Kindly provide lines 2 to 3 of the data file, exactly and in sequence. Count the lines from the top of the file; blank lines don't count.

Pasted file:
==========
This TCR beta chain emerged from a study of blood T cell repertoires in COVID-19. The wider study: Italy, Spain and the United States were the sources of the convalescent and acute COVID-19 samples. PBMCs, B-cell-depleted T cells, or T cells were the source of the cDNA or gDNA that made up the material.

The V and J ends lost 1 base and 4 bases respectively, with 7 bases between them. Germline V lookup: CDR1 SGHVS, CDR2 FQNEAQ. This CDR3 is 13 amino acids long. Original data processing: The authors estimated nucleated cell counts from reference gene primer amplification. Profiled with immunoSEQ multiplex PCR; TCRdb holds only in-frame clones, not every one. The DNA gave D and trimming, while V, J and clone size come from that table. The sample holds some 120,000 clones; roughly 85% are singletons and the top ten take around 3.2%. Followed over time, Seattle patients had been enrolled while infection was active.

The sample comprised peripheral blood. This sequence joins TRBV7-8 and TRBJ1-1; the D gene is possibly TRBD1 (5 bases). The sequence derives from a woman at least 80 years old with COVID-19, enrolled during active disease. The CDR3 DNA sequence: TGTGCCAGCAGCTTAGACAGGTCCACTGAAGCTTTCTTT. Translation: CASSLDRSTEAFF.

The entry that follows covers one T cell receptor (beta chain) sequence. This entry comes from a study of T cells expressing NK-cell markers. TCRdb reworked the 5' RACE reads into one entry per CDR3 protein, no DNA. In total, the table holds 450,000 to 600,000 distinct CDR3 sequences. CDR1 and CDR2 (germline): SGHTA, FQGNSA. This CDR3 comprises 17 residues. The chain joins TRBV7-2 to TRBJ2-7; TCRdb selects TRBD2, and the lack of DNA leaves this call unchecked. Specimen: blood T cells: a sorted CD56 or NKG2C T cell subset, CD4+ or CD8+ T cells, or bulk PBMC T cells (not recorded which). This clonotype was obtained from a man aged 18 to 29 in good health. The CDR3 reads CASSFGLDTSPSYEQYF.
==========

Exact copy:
The V and J ends lost 1 base and 4 bases respectively, with 7 bases between them. Germline V lookup: CDR1 SGHVS, CDR2 FQNEAQ. This CDR3 is 13 amino acids long. Original data processing: The authors estimated nucleated cell counts from reference gene primer amplification. Profiled with immunoSEQ multiplex PCR; TCRdb holds only in-frame clones, not every one. The DNA gave D and trimming, while V, J and clone size come from that table. The sample holds some 120,000 clones; roughly 85% are singletons and the top ten take around 3.2%. Followed over time, Seattle patients had been enrolled while infection was active.

The sample comprised peripheral blood. This sequence joins TRBV7-8 and TRBJ1-1; the D gene is possibly TRBD1 (5 bases). The sequence derives from a woman at least 80 years old with COVID-19, enrolled during active disease. The CDR3 DNA sequence: TGTGCCAGCAGCTTAGACAGGTCCACTGAAGCTTTCTTT. Translation: CASSLDRSTEAFF.